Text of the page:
I got an email from Duke the same day the cat had her surgery and now I might be back on Square Zero with going to graduate school. As an incoming international student, I am required by Duke to prove that I have enough funding for my first year before the Visa Services Office can grant me my I-20 which I need to apply for my F1 Student Visa. (This is completely different from my fiasco with my J1 Visa.) Evidently, the Estimated Living Cost for one year at Durham is vastly higher than what I had budgeted, and Duke’s Doctor of Physical Therapy program recently adjusted their tuition and technology fees, so my proof of funding is currently more than 20k under what Duke deems as satisfactory. Until I find a way to get that amount in assets, I am currently prevented from matriculating this fall.*
After I gave my Hamlet soloquy of why me and why this now, the hilarity and tragedy of this entire process made for some clear thinking, like discovering one’s love for painting while on imposed bed-rest:
Being an immigrant makes me appreciate people much much more, because I might not be with them a few months from now. A friend of mine said having a transient lifestyle—moving every few years because of school—makes it hard to really care about people, because you’ll be losing touch with them soon. I don’t agree with that anymore, because it’s even more the reason to connect and spend time with the people around me.
Having said that, I realized how damn entitled I feel most of the time. Today I plan this and tomorrow I should do that. It’s a complete change of pace to understand that something or someone is not mine to keep, and most of the time I take what I have for granted. As much as I hate being the exception to every immigration rule and organizational regulations in existence, it’s awakening to realize that no, I don’t know this or have the power to execute that tomorrow. I am now. I only have now.
And despite what immigration and systems and regulations might do, people care. Sometimes they can’t do anything, but they have made me feel less lonely. And that kindness, that opposite of loneliness keeps me going. They give me hope.
Being surrounded by people who care, I acknowledged that I am not a victim. I think it’s easy to say oh woe is me (which I did, dramatically) and lambaste against the governments/institutions (which I did, dramatically) for making rules that are conspicuously inconsiderate for immigrants who have been in the country long enough to be naturalized citizens. Yet although I can’t change governments or organizations or institutions or rules, I can choose how I face hardships when they arrive. I can choose to be angry or despondent or frantic, but I can also choose to be calm and logical and practical, and ask for help when I am in need, and accept help when help is offered.
And help comes in many forms. Despite her inherent fear of all things technologically savvy, my mom stayed up until 3:30am helping me finish translating and preparing my documents, with both of us on loud-speaker over the phone and working on the same document in Google Drive. My mother is awesome.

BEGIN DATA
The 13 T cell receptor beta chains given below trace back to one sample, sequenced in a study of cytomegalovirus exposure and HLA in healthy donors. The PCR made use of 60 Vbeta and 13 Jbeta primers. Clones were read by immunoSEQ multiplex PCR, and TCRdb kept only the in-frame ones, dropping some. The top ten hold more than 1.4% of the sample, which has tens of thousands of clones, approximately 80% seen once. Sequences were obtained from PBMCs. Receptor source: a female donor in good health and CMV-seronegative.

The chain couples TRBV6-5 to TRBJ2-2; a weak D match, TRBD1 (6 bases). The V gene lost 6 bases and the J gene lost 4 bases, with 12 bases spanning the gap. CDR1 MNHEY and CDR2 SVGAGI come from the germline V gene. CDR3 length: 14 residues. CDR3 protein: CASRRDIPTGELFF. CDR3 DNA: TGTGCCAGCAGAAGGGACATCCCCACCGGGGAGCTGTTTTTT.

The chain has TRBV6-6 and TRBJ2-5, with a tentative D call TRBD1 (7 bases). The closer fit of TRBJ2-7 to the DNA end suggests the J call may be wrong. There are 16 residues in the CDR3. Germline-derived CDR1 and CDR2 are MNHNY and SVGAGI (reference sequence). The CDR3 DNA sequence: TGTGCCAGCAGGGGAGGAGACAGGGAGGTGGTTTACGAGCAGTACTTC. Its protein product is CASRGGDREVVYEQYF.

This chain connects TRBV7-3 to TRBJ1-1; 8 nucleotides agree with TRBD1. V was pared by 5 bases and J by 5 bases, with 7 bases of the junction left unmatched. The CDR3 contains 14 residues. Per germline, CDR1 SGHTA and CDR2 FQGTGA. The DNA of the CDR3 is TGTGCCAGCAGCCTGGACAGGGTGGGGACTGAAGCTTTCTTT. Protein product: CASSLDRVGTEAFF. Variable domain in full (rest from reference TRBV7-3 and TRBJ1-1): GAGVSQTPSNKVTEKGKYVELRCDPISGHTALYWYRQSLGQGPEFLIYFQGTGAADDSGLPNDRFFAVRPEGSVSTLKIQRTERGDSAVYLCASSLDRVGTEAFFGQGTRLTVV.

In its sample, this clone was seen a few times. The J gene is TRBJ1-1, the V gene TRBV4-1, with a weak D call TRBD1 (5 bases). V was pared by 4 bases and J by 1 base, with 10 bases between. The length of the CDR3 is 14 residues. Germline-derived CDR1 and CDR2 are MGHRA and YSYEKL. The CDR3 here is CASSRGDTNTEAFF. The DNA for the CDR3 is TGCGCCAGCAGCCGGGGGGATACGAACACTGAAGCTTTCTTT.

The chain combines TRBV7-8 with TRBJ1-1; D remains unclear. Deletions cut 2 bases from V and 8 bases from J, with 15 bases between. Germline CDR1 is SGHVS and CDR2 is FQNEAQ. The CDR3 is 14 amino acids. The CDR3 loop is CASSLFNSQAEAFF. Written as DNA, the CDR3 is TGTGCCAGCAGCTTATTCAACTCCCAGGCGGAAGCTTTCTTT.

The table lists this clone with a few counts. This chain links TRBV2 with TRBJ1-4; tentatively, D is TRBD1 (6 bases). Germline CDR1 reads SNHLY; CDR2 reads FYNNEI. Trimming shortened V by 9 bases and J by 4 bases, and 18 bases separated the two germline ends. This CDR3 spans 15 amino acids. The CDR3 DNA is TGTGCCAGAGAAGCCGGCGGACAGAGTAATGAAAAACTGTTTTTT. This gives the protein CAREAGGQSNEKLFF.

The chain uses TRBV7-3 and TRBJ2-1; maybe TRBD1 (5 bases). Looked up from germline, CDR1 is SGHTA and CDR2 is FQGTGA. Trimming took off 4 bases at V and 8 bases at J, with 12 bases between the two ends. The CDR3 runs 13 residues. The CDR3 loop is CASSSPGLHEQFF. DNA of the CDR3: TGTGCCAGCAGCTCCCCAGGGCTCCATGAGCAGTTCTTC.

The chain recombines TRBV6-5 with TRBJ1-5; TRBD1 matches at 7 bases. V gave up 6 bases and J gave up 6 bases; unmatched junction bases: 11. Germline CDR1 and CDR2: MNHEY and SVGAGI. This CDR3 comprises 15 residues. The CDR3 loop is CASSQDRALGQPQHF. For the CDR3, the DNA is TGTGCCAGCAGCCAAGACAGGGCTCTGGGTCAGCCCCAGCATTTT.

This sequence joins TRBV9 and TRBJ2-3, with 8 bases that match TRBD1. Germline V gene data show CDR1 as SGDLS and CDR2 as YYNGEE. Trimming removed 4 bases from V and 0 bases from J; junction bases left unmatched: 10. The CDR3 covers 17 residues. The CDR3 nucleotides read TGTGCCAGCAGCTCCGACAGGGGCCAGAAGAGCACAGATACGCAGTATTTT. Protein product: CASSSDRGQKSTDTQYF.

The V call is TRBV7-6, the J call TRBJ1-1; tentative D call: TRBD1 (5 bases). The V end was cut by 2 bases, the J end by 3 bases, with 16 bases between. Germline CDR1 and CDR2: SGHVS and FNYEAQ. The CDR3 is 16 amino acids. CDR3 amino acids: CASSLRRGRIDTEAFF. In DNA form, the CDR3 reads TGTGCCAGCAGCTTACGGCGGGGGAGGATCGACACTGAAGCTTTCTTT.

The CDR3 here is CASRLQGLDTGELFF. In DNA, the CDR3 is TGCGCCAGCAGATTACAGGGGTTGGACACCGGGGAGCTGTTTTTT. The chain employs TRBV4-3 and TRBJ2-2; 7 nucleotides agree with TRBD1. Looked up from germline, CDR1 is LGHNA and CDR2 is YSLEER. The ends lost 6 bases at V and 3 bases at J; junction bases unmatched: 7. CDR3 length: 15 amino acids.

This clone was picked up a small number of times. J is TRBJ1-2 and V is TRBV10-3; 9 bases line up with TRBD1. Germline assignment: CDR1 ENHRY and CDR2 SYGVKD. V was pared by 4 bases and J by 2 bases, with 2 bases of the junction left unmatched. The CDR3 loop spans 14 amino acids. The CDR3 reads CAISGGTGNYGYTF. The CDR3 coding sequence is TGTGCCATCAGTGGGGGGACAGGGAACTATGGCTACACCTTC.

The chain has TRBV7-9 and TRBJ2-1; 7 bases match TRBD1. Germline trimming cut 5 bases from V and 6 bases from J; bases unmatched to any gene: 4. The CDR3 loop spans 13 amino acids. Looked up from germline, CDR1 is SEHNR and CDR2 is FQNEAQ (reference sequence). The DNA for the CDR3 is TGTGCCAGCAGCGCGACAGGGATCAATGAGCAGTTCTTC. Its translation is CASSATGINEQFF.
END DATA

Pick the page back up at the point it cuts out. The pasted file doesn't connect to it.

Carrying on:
I learned a few other things too. I learned that it is okay to grieve and not be so strong all the time. No one is above receiving kindness, and every one of us can offer grace. I learned that I am not supposed to be a human pressure cooker and pent up all of my troubles: I have seen an actual pressure cooker explode and take out half of an apartment. I don’t want to be like that. We share our troubles and joys and we grow together through them.
When I got accepted at Duke I thought I had my one road to go on: school, find a job, work, so I got all bent out of shape when this plan is being severely impeded. (See entitlement above.) I then got all depressed and keened my life is ruined and I have no future! but then I realized I have more options than I thought. It all depends on what kind of vision one has for one’s life, and sometimes the detour leads to grander vistas. Maybe I will move travel the world higher on my life-goal docket.
*To answer some of your questions:
- No, I cannot take out loans, because as an international student, I don’t qualify for federal or state loans.
- No, Duke did not offer me any scholarships, or offer a lot of assistance-ships/stipends. Physical Therapy programs are similar to medical and law schools in that there aren’t a lot of scholarships or TA/RA positions available. Either way, the scholarships I can apply for are not available until after I matriculate, and I need to prove my financial assets now, which is before I get to Duke.
- Also, this excludes me from applying for a need-based scholarship, as once I prove my funding sources, I will be disqualified for a Duke doctor of physical therapy need-based scholarship that awards a certain amount of financial aid to students with standing need of $10,000 or more. So, I won’t be allowed to attend Duke if I don’t have enough money, and when I have enough money (for just this year) I won’t be allowed to apply for more scholarships. This is such warped logic.
- Yes, I will take hugs by proxy.